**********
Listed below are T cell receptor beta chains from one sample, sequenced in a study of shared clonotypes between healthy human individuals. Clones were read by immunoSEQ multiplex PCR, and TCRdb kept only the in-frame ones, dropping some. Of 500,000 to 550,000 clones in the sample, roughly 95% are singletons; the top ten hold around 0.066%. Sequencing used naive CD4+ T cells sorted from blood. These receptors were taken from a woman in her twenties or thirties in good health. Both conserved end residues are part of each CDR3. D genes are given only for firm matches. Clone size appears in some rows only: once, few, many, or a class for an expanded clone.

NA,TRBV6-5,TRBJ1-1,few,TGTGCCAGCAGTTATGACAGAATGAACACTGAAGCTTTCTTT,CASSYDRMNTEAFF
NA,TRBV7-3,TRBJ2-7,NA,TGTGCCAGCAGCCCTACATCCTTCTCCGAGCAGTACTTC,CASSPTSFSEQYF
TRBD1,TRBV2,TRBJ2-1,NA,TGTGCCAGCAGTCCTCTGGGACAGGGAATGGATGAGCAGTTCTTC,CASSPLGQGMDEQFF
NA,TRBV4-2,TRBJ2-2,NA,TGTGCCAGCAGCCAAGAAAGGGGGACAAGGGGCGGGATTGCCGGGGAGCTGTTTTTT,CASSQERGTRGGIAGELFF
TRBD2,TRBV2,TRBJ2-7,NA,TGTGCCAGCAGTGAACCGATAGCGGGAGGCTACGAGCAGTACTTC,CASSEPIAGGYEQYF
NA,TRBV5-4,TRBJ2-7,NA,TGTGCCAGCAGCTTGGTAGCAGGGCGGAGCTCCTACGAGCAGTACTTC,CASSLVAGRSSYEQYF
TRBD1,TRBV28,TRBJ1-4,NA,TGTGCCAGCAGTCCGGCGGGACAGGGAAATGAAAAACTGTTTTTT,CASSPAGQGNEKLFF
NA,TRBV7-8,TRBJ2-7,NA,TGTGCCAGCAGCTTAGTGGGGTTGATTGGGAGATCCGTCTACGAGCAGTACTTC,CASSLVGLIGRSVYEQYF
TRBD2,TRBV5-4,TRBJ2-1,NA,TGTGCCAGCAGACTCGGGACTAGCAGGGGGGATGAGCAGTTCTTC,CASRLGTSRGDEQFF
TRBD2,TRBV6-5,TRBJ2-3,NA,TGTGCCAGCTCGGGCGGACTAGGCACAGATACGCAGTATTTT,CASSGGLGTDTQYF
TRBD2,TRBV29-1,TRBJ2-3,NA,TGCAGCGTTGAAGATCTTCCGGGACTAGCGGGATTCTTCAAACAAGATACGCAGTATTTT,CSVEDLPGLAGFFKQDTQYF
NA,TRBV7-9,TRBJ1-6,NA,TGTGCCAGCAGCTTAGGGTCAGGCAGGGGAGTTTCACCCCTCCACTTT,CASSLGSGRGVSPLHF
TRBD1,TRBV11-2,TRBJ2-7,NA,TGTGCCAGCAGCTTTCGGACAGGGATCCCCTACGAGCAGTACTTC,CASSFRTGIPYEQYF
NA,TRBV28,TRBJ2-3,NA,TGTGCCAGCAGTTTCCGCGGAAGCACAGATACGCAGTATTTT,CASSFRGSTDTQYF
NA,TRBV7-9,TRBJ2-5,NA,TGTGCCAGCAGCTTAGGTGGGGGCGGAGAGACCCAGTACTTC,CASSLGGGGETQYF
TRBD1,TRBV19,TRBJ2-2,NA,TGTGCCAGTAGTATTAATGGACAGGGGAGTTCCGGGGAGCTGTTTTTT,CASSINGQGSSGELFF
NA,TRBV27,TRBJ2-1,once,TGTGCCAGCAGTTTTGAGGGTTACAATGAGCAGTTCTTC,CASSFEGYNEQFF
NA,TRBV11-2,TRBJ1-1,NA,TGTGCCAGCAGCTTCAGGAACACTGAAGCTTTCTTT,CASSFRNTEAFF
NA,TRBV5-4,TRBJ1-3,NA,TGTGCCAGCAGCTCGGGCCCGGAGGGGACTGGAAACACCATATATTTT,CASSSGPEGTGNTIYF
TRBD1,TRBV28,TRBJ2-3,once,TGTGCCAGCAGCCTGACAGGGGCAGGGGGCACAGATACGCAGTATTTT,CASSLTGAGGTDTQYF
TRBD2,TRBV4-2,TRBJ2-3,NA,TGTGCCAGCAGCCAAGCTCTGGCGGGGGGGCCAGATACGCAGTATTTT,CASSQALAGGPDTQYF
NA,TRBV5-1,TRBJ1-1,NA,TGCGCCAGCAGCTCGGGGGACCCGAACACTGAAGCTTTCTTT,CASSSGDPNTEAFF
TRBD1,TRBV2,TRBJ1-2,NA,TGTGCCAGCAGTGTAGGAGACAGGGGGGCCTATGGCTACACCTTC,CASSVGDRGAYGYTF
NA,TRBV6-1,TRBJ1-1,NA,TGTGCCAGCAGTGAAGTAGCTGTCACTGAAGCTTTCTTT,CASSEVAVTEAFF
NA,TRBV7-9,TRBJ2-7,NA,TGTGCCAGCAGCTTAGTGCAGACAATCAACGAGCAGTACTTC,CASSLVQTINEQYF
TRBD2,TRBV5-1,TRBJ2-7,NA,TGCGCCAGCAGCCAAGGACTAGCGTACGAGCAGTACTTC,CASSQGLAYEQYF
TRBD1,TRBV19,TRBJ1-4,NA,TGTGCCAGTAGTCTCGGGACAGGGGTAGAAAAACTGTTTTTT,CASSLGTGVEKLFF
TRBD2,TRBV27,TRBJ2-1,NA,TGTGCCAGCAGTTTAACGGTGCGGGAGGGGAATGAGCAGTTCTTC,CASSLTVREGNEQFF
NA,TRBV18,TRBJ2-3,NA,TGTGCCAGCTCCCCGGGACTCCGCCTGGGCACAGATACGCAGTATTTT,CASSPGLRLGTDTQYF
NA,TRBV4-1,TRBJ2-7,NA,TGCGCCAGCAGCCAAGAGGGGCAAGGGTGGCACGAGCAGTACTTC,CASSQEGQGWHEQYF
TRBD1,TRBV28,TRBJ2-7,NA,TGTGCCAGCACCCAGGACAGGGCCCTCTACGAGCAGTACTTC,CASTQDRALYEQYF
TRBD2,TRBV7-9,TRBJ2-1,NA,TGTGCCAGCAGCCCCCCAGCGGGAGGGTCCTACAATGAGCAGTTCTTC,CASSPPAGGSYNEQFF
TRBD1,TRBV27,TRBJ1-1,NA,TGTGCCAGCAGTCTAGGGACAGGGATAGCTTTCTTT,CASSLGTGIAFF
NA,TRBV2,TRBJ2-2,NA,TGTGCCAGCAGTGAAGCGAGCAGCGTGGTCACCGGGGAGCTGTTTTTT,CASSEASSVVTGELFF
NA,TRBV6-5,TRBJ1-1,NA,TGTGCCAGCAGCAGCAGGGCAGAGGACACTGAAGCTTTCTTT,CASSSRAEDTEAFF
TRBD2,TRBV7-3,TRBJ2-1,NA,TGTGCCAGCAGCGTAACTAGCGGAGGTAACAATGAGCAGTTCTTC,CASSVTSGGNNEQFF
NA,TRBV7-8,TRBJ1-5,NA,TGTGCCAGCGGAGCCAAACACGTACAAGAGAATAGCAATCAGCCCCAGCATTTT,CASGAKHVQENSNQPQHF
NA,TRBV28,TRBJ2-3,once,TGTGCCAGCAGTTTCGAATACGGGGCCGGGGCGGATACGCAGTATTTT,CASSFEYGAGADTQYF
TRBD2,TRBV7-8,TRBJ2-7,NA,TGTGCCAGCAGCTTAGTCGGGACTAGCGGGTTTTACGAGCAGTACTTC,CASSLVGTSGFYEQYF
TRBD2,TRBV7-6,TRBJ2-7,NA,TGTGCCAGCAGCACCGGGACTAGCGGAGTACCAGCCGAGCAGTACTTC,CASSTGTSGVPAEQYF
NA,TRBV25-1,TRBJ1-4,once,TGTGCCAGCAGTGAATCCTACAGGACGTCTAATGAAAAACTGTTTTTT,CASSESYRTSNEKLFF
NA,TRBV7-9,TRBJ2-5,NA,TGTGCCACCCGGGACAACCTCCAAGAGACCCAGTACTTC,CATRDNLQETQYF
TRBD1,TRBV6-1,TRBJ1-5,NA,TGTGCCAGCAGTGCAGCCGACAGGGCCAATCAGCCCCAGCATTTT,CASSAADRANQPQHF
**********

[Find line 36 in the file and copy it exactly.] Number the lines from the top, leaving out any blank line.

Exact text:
NA,TRBV6-5,TRBJ1-1,NA,TGTGCCAGCAGCAGCAGGGCAGAGGACACTGAAGCTTTCTTT,CASSSRAEDTEAFF